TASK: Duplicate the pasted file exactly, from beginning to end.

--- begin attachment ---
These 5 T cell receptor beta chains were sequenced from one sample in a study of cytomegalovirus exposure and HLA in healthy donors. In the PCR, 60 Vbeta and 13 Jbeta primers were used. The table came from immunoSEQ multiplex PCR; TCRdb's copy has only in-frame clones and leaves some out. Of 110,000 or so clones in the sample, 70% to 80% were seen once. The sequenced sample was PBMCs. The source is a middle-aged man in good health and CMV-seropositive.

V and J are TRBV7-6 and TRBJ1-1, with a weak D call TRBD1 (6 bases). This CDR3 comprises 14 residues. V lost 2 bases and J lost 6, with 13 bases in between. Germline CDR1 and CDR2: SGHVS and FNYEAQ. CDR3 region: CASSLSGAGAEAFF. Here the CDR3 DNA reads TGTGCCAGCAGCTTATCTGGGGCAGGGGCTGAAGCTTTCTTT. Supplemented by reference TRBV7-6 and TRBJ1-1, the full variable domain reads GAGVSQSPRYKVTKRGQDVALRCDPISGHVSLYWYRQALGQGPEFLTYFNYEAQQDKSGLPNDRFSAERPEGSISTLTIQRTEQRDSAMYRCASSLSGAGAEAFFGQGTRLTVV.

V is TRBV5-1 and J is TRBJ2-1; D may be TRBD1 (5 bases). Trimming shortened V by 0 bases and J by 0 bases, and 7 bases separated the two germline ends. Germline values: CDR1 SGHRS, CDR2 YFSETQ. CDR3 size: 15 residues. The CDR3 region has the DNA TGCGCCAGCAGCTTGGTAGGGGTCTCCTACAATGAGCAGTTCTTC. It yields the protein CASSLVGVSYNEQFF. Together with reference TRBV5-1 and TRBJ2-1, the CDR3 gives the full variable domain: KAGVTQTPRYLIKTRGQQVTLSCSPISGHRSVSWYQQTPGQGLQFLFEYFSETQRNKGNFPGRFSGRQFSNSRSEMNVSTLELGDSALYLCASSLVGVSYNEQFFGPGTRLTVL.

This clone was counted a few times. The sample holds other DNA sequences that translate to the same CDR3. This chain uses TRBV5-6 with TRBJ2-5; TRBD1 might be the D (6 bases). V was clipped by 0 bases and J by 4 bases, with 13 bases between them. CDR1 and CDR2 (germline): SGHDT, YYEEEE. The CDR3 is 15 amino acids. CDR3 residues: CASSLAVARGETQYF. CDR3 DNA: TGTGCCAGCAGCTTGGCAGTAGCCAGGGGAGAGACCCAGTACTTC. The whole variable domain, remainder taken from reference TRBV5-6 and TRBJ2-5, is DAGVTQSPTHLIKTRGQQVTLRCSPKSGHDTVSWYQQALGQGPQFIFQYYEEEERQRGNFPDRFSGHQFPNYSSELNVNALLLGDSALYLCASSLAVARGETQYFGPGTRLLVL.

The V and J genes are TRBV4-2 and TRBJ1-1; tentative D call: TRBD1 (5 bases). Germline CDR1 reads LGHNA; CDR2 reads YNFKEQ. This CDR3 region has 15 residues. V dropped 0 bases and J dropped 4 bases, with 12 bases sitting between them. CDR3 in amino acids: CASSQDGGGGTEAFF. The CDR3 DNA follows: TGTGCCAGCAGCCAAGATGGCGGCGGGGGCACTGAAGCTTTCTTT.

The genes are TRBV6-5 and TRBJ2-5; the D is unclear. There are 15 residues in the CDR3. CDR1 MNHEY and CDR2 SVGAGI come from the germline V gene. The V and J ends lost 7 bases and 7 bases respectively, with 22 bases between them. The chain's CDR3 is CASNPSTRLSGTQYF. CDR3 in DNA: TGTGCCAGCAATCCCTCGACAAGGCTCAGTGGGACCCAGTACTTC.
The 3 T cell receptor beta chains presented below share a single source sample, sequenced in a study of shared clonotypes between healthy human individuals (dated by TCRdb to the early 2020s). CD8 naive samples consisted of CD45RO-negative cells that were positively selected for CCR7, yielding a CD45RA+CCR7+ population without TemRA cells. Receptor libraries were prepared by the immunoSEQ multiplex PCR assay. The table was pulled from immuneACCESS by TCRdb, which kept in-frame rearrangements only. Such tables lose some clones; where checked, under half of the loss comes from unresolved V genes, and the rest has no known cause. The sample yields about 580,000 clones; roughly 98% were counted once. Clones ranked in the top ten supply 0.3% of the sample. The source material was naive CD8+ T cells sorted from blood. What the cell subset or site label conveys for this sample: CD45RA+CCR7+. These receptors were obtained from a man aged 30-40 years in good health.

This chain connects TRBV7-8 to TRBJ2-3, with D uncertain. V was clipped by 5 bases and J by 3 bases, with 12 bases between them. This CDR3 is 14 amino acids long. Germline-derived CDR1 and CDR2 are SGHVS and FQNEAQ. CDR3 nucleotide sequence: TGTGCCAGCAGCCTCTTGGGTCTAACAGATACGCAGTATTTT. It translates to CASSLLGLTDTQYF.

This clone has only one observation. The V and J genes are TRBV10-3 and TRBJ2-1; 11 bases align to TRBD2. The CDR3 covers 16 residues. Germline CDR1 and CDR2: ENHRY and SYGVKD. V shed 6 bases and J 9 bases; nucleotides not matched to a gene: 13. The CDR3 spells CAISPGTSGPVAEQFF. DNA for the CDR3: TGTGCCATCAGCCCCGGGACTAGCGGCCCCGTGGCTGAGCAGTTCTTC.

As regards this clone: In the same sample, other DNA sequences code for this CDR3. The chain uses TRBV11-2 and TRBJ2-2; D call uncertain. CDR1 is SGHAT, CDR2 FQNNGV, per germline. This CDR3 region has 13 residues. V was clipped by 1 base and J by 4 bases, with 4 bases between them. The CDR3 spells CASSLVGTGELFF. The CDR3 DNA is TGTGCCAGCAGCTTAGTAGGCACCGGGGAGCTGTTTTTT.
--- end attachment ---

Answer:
These 5 T cell receptor beta chains were sequenced from one sample in a study of cytomegalovirus exposure and HLA in healthy donors. In the PCR, 60 Vbeta and 13 Jbeta primers were used. The table came from immunoSEQ multiplex PCR; TCRdb's copy has only in-frame clones and leaves some out. Of 110,000 or so clones in the sample, 70% to 80% were seen once. The sequenced sample was PBMCs. The source is a middle-aged man in good health and CMV-seropositive.

V and J are TRBV7-6 and TRBJ1-1, with a weak D call TRBD1 (6 bases). This CDR3 comprises 14 residues. V lost 2 bases and J lost 6, with 13 bases in between. Germline CDR1 and CDR2: SGHVS and FNYEAQ. CDR3 region: CASSLSGAGAEAFF. Here the CDR3 DNA reads TGTGCCAGCAGCTTATCTGGGGCAGGGGCTGAAGCTTTCTTT. Supplemented by reference TRBV7-6 and TRBJ1-1, the full variable domain reads GAGVSQSPRYKVTKRGQDVALRCDPISGHVSLYWYRQALGQGPEFLTYFNYEAQQDKSGLPNDRFSAERPEGSISTLTIQRTEQRDSAMYRCASSLSGAGAEAFFGQGTRLTVV.

V is TRBV5-1 and J is TRBJ2-1; D may be TRBD1 (5 bases). Trimming shortened V by 0 bases and J by 0 bases, and 7 bases separated the two germline ends. Germline values: CDR1 SGHRS, CDR2 YFSETQ. CDR3 size: 15 residues. The CDR3 region has the DNA TGCGCCAGCAGCTTGGTAGGGGTCTCCTACAATGAGCAGTTCTTC. It yields the protein CASSLVGVSYNEQFF. Together with reference TRBV5-1 and TRBJ2-1, the CDR3 gives the full variable domain: KAGVTQTPRYLIKTRGQQVTLSCSPISGHRSVSWYQQTPGQGLQFLFEYFSETQRNKGNFPGRFSGRQFSNSRSEMNVSTLELGDSALYLCASSLVGVSYNEQFFGPGTRLTVL.

This clone was counted a few times. The sample holds other DNA sequences that translate to the same CDR3. This chain uses TRBV5-6 with TRBJ2-5; TRBD1 might be the D (6 bases). V was clipped by 0 bases and J by 4 bases, with 13 bases between them. CDR1 and CDR2 (germline): SGHDT, YYEEEE. The CDR3 is 15 amino acids. CDR3 residues: CASSLAVARGETQYF. CDR3 DNA: TGTGCCAGCAGCTTGGCAGTAGCCAGGGGAGAGACCCAGTACTTC. The whole variable domain, remainder taken from reference TRBV5-6 and TRBJ2-5, is DAGVTQSPTHLIKTRGQQVTLRCSPKSGHDTVSWYQQALGQGPQFIFQYYEEEERQRGNFPDRFSGHQFPNYSSELNVNALLLGDSALYLCASSLAVARGETQYFGPGTRLLVL.

The V and J genes are TRBV4-2 and TRBJ1-1; tentative D call: TRBD1 (5 bases). Germline CDR1 reads LGHNA; CDR2 reads YNFKEQ. This CDR3 region has 15 residues. V dropped 0 bases and J dropped 4 bases, with 12 bases sitting between them. CDR3 in amino acids: CASSQDGGGGTEAFF. The CDR3 DNA follows: TGTGCCAGCAGCCAAGATGGCGGCGGGGGCACTGAAGCTTTCTTT.

The genes are TRBV6-5 and TRBJ2-5; the D is unclear. There are 15 residues in the CDR3. CDR1 MNHEY and CDR2 SVGAGI come from the germline V gene. The V and J ends lost 7 bases and 7 bases respectively, with 22 bases between them. The chain's CDR3 is CASNPSTRLSGTQYF. CDR3 in DNA: TGTGCCAGCAATCCCTCGACAAGGCTCAGTGGGACCCAGTACTTC.
The 3 T cell receptor beta chains presented below share a single source sample, sequenced in a study of shared clonotypes between healthy human individuals (dated by TCRdb to the early 2020s). CD8 naive samples consisted of CD45RO-negative cells that were positively selected for CCR7, yielding a CD45RA+CCR7+ population without TemRA cells. Receptor libraries were prepared by the immunoSEQ multiplex PCR assay. The table was pulled from immuneACCESS by TCRdb, which kept in-frame rearrangements only. Such tables lose some clones; where checked, under half of the loss comes from unresolved V genes, and the rest has no known cause. The sample yields about 580,000 clones; roughly 98% were counted once. Clones ranked in the top ten supply 0.3% of the sample. The source material was naive CD8+ T cells sorted from blood. What the cell subset or site label conveys for this sample: CD45RA+CCR7+. These receptors were obtained from a man aged 30-40 years in good health.

This chain connects TRBV7-8 to TRBJ2-3, with D uncertain. V was clipped by 5 bases and J by 3 bases, with 12 bases between them. This CDR3 is 14 amino acids long. Germline-derived CDR1 and CDR2 are SGHVS and FQNEAQ. CDR3 nucleotide sequence: TGTGCCAGCAGCCTCTTGGGTCTAACAGATACGCAGTATTTT. It translates to CASSLLGLTDTQYF.

This clone has only one observation. The V and J genes are TRBV10-3 and TRBJ2-1; 11 bases align to TRBD2. The CDR3 covers 16 residues. Germline CDR1 and CDR2: ENHRY and SYGVKD. V shed 6 bases and J 9 bases; nucleotides not matched to a gene: 13. The CDR3 spells CAISPGTSGPVAEQFF. DNA for the CDR3: TGTGCCATCAGCCCCGGGACTAGCGGCCCCGTGGCTGAGCAGTTCTTC.

As regards this clone: In the same sample, other DNA sequences code for this CDR3. The chain uses TRBV11-2 and TRBJ2-2; D call uncertain. CDR1 is SGHAT, CDR2 FQNNGV, per germline. This CDR3 region has 13 residues. V was clipped by 1 base and J by 4 bases, with 4 bases between them. The CDR3 spells CASSLVGTGELFF. The CDR3 DNA is TGTGCCAGCAGCTTAGTAGGCACCGGGGAGCTGTTTTTT.